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Build a Six-Figure Student Housing Portfolio in Just Eight Steps

Ryan Chaw
7 min read
Build a Six-Figure Student Housing Portfolio in Just Eight Steps

For some new investors, real estate can feel like a dragon. It’s big, scary, and they’re afraid of getting burned.

Maybe you’ve known for a while now that real estate is a proven wealth-building vehicle, but it’s intimidating to take that first step. Maybe you have a few rentals under your belt but aren’t making as much profit as you had hoped. If you’re either of these people, this article is for you, as I will be covering one of the most lucrative markets in all of real estate investing. By investing in this niche, my mentees and I have been able to consistently double our rental income on a property.

Why college town investing is the best start for newbie real estate investors

Let me introduce you to college town investing.

Now you might be thinking, “College students? Don’t they throw crazy parties and trash your house?”

My reply to that is, actually, “no.”

Over the last five years of investing in this market, I haven’t had to keep anybody’s security deposit due to home damage from a wild party or any other event. And I have 17 to 18 tenants per year.

Let’s get into some numbers.

Most real estate investors leave half of their cash on the table when they rent out their house as a single unit rather than renting by the room.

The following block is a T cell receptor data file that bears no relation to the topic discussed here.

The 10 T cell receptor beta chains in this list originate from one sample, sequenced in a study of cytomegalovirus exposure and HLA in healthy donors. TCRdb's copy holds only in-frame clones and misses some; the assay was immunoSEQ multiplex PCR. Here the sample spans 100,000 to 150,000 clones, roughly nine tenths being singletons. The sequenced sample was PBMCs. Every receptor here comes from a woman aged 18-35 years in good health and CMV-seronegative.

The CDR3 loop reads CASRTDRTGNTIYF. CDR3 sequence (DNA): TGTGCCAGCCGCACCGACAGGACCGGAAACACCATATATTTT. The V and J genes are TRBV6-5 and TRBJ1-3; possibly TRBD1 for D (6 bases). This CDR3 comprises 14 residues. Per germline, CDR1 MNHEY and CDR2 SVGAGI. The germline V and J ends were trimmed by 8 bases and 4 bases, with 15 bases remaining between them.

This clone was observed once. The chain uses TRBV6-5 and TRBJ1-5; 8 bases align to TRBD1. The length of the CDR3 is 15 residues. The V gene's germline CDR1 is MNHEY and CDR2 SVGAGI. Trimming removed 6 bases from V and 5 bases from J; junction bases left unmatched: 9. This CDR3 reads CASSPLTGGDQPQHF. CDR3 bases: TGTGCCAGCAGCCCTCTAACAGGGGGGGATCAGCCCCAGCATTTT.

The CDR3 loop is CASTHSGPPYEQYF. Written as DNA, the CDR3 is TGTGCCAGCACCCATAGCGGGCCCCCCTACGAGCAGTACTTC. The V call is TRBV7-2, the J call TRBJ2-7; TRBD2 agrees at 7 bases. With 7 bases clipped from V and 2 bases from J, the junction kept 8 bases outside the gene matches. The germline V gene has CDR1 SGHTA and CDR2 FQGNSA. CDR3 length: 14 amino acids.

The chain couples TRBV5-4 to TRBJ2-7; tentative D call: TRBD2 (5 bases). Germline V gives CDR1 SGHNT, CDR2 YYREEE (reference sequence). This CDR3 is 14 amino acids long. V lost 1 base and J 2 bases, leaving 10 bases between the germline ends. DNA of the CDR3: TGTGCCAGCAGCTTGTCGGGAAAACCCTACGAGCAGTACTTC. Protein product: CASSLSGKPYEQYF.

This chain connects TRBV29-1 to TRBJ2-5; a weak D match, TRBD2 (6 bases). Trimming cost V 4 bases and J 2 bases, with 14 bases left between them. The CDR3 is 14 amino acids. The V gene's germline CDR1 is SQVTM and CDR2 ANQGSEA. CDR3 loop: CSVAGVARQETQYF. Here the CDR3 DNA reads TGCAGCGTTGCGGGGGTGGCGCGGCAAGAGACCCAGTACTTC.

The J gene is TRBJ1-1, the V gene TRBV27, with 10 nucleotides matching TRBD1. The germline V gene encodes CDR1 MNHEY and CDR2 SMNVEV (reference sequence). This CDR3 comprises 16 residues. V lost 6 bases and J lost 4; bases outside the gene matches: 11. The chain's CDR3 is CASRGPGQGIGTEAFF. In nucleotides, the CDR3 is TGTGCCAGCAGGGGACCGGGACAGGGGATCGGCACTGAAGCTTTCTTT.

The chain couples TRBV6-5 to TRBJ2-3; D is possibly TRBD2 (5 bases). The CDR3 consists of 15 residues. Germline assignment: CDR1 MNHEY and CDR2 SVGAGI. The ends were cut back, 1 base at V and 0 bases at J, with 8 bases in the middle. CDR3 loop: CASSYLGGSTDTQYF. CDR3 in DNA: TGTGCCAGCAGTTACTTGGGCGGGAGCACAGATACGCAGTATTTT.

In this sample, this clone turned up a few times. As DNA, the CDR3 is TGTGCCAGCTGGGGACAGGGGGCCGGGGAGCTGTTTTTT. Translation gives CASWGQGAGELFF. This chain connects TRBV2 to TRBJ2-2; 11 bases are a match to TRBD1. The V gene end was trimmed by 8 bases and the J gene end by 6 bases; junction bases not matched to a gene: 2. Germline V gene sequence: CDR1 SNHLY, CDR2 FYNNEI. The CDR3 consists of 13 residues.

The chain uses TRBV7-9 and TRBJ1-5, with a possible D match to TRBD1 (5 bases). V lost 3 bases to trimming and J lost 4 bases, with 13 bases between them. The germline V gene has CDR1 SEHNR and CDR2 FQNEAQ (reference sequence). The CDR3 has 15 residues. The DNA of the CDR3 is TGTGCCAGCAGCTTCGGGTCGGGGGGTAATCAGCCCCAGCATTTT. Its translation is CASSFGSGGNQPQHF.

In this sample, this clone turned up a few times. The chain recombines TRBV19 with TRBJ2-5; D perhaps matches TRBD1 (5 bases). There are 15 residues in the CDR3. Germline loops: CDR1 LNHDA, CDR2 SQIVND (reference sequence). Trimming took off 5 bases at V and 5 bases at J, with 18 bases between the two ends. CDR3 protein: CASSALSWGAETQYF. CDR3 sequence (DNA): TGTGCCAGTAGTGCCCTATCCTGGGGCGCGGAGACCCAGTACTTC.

One of my houses would have made only $1,419 if I rented it out as one unit. But after adding two more bedrooms, I can rent it for $3,110. Because I own four of these houses, I’m now making $10,755 per month in rental income.

It wasn’t always like this. I started out as a typical pharmacist. I graduated in 2015 with my Doctorate of Pharmacy and worked two jobs as a retail and hospital pharmacist. I quickly realized that I didn’t want to work as a pharmacist until I was 65 after talking to one of the older pharmacists who told me, “Honestly I just come here for a paycheck now. I wish I could have retired a lot sooner.” I realized that although typically pharmacists make over six figures, this alone isn’t enough to achieve financial independence.

My inspiration to get into real estate came from my grandpa who had purchased several rentals in the Bay Area back in the ’50s before Silicon Valley even existed yet. As we all know, Bay Area prices went up like crazy, so Grandpa Chaw was able to retire early and live mostly off the income from his rentals.

Following my grandpa’s example, I knew I wanted to get into real estate as soon as possible because real estate is truly a time game. Buy as soon as possible, and then wait for it to appreciate over time. As your rent goes up, your cash flow goes up, and you write off tons of money in taxes.

Soon after I graduated, I decided to work a lot of overtime to save up for my first down payment, which I used to buy my first rental in 2016.

Making mistakes is part of the game

I got a call from one of my tenants one night who said, “You’ve got to fix this. Sewage is pouring out of the kitchen sink and it’s all over the floor now.” I hired a clean-up crew and then a plumber to assess the situation. It turned out that I would need to replace the whole sewage line. This cost me $9,000 out of pocket.